Art Education

Process Art is the best approach to art for kids

When art for kids entails experimentation and imagination, then children can derive the greatest possible benefit and enjoyment. There is actually a name for this type of experience: process art. The idea behind process art is that a child’s finished product is not nearly as important as the self-satisfaction and discovery involved in creating it. Creativity is a cornerstone of process art, as children work with a variety of art materials and learn from trying out their ideas.

Process art is essential to children’s art education. Children begin to delve into real time problem solving, and they see cause and effect as they experiment with visual expression. They can get comfortable with their own ideas, which results in their very own outcomes. They can also find great joy and take pride in their own creations.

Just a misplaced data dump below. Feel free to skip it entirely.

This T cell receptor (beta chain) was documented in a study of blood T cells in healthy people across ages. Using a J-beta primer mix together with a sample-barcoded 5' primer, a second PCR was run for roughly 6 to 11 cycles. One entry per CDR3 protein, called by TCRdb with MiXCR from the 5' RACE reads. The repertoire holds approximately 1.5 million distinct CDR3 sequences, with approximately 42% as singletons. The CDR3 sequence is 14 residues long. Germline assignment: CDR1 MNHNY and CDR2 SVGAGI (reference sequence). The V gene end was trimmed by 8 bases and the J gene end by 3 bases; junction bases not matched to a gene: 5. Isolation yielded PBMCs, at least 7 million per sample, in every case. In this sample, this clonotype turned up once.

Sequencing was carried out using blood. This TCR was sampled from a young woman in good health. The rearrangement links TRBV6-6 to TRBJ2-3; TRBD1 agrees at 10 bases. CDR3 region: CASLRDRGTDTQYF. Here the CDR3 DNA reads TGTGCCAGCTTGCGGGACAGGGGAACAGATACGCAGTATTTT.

In the process of playing with paints, children might mix orange and green resulting in a muddy shade that may or may not be what was intended. This active discovery is a wonderful, hands-on way to learn. While a heavy hand with the paint brush may overwhelm a design, children will become increasingly adept at applying art technique that suits their vision.

Process art truly engages children’s creativity as they explore design, shapes, color, balance, form, techniques, depth perception and so much more. They learn that there are many solutions to challenges they face and that uniqueness is good. Very importantly, children who practice process art know that there is no right or wrong way to create art and that they can always create something fresh and new. Process art helps children develop confidence, imagination, and an appreciation for the visual arts born of personal experience.

Rev up your child’s creativity at home by offering art experiences that enable your child to explore and to create freely. Remember not focus on the end product but instead on the process: “How did you do that?” “What happened when you mixed those colors?” “Tell me about this creation?” “Did it turn out like you expected – why or why not?”